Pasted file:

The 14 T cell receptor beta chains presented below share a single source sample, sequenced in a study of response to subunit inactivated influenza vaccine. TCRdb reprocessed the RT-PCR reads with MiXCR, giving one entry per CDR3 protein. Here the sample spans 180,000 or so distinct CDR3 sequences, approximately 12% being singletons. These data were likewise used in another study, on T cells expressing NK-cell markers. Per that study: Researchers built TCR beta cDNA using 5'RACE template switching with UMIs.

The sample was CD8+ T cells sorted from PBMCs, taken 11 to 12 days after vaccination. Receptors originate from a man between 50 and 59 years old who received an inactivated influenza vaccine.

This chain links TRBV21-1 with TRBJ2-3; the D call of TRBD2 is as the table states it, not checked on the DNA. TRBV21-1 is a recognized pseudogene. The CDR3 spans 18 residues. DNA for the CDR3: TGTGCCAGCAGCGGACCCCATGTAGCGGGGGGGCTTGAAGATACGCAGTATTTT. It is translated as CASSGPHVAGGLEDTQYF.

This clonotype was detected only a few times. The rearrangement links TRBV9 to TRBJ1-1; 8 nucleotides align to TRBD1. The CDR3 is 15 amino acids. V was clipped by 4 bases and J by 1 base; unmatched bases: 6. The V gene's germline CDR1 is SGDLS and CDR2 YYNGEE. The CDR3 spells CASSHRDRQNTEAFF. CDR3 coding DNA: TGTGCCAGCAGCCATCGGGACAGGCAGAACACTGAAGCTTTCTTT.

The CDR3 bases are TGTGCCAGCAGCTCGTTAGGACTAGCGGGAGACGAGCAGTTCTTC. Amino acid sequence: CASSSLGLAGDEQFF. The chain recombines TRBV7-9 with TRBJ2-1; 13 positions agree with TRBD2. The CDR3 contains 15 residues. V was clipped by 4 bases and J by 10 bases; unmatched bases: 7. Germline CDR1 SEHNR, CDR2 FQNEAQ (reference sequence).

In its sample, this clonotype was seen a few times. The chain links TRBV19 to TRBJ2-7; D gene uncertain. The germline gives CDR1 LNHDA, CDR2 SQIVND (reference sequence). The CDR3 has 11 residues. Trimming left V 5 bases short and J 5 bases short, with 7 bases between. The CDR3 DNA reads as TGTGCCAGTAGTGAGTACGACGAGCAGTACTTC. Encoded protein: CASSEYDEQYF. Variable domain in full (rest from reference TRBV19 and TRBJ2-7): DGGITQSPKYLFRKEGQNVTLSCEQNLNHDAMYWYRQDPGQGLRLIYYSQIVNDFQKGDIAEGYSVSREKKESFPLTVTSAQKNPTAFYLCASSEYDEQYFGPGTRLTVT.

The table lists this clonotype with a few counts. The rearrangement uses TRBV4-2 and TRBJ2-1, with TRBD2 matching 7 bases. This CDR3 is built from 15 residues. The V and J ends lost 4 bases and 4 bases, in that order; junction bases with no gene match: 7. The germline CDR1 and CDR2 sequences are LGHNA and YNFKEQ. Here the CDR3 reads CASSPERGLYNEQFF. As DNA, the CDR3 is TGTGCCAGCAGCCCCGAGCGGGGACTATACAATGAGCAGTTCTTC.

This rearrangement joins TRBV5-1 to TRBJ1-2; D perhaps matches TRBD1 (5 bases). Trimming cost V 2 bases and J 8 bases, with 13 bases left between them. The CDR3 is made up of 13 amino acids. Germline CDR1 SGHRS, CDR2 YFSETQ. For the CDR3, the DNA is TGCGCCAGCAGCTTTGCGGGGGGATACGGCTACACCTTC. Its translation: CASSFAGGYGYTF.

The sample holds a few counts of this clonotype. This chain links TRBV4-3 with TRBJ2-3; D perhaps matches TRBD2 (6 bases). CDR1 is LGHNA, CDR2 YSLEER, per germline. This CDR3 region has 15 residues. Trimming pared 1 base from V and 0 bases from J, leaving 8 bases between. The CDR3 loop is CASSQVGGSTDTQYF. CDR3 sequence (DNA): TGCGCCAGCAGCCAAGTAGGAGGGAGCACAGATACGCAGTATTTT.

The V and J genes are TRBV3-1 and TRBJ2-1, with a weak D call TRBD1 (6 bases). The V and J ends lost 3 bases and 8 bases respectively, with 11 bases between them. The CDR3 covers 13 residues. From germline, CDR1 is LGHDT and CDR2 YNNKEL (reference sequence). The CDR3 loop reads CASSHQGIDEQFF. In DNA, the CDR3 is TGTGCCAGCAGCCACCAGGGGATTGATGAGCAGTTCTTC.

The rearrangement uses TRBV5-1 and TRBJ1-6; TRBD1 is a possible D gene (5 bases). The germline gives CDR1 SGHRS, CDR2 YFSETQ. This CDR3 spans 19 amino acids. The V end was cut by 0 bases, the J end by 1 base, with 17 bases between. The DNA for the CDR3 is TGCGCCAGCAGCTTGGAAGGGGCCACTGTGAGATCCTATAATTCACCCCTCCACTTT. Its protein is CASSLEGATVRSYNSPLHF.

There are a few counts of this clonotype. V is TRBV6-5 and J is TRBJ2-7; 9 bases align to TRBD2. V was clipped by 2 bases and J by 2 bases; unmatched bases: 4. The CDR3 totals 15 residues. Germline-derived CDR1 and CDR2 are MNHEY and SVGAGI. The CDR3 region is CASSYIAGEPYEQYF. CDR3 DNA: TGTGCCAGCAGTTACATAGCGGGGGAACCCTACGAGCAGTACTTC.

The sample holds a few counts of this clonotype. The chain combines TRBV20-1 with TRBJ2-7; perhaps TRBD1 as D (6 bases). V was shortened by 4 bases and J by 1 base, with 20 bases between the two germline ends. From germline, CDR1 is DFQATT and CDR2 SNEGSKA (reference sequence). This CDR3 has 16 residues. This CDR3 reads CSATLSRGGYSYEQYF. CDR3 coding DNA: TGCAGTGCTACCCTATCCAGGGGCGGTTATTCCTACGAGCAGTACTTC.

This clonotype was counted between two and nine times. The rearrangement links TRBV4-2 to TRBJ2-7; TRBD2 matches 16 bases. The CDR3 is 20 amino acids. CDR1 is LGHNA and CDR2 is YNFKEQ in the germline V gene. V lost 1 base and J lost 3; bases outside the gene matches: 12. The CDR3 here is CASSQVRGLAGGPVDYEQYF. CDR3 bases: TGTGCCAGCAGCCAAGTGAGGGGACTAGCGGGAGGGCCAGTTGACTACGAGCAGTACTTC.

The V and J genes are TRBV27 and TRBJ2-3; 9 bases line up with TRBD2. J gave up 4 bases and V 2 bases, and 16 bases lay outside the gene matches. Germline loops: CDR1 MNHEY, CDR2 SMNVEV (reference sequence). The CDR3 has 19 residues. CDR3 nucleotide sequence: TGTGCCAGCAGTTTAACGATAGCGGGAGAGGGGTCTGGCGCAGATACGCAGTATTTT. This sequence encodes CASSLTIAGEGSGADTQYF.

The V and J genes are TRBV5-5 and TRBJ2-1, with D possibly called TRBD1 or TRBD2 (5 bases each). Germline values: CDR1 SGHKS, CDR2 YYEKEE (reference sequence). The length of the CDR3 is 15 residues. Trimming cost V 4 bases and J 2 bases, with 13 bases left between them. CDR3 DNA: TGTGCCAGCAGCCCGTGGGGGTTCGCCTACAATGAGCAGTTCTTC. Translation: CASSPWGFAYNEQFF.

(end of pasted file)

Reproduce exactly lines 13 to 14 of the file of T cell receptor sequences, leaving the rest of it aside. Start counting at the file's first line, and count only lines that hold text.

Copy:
The sample holds a few counts of this clonotype. The chain combines TRBV20-1 with TRBJ2-7; perhaps TRBD1 as D (6 bases). V was shortened by 4 bases and J by 1 base, with 20 bases between the two germline ends. From germline, CDR1 is DFQATT and CDR2 SNEGSKA (reference sequence). This CDR3 has 16 residues. This CDR3 reads CSATLSRGGYSYEQYF. CDR3 coding DNA: TGCAGTGCTACCCTATCCAGGGGCGGTTATTCCTACGAGCAGTACTTC.

This clonotype was counted between two and nine times. The rearrangement links TRBV4-2 to TRBJ2-7; TRBD2 matches 16 bases. The CDR3 is 20 amino acids. CDR1 is LGHNA and CDR2 is YNFKEQ in the germline V gene. V lost 1 base and J lost 3; bases outside the gene matches: 12. The CDR3 here is CASSQVRGLAGGPVDYEQYF. CDR3 bases: TGTGCCAGCAGCCAAGTGAGGGGACTAGCGGGAGGGCCAGTTGACTACGAGCAGTACTTC.